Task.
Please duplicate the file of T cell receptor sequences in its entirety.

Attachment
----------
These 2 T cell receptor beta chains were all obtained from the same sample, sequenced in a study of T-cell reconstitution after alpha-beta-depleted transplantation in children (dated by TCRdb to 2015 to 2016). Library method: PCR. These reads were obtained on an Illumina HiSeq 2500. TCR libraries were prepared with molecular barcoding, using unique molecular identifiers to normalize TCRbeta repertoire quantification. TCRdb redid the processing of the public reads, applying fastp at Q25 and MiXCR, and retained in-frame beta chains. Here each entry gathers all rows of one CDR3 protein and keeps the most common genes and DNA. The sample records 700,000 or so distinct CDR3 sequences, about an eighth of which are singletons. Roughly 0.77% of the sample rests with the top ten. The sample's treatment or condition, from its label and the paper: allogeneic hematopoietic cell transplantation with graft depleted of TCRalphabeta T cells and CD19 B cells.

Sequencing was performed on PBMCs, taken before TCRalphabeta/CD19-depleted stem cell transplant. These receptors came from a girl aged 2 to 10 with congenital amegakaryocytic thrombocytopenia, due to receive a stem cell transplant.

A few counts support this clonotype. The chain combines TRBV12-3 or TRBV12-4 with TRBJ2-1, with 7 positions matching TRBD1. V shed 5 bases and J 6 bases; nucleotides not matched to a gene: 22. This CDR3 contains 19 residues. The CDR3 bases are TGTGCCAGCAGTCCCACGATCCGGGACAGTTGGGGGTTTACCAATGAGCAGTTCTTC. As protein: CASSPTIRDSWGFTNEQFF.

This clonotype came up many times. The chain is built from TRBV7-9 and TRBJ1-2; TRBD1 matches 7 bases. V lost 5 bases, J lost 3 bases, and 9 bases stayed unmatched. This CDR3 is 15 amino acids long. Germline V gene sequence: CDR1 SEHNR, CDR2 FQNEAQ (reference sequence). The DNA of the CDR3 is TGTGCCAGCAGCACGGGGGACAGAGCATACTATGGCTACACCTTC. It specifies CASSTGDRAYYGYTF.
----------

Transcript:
These 2 T cell receptor beta chains were all obtained from the same sample, sequenced in a study of T-cell reconstitution after alpha-beta-depleted transplantation in children (dated by TCRdb to 2015 to 2016). Library method: PCR. These reads were obtained on an Illumina HiSeq 2500. TCR libraries were prepared with molecular barcoding, using unique molecular identifiers to normalize TCRbeta repertoire quantification. TCRdb redid the processing of the public reads, applying fastp at Q25 and MiXCR, and retained in-frame beta chains. Here each entry gathers all rows of one CDR3 protein and keeps the most common genes and DNA. The sample records 700,000 or so distinct CDR3 sequences, about an eighth of which are singletons. Roughly 0.77% of the sample rests with the top ten. The sample's treatment or condition, from its label and the paper: allogeneic hematopoietic cell transplantation with graft depleted of TCRalphabeta T cells and CD19 B cells.

Sequencing was performed on PBMCs, taken before TCRalphabeta/CD19-depleted stem cell transplant. These receptors came from a girl aged 2 to 10 with congenital amegakaryocytic thrombocytopenia, due to receive a stem cell transplant.

A few counts support this clonotype. The chain combines TRBV12-3 or TRBV12-4 with TRBJ2-1, with 7 positions matching TRBD1. V shed 5 bases and J 6 bases; nucleotides not matched to a gene: 22. This CDR3 contains 19 residues. The CDR3 bases are TGTGCCAGCAGTCCCACGATCCGGGACAGTTGGGGGTTTACCAATGAGCAGTTCTTC. As protein: CASSPTIRDSWGFTNEQFF.

This clonotype came up many times. The chain is built from TRBV7-9 and TRBJ1-2; TRBD1 matches 7 bases. V lost 5 bases, J lost 3 bases, and 9 bases stayed unmatched. This CDR3 is 15 amino acids long. Germline V gene sequence: CDR1 SEHNR, CDR2 FQNEAQ (reference sequence). The DNA of the CDR3 is TGTGCCAGCAGCACGGGGGACAGAGCATACTATGGCTACACCTTC. It specifies CASSTGDRAYYGYTF.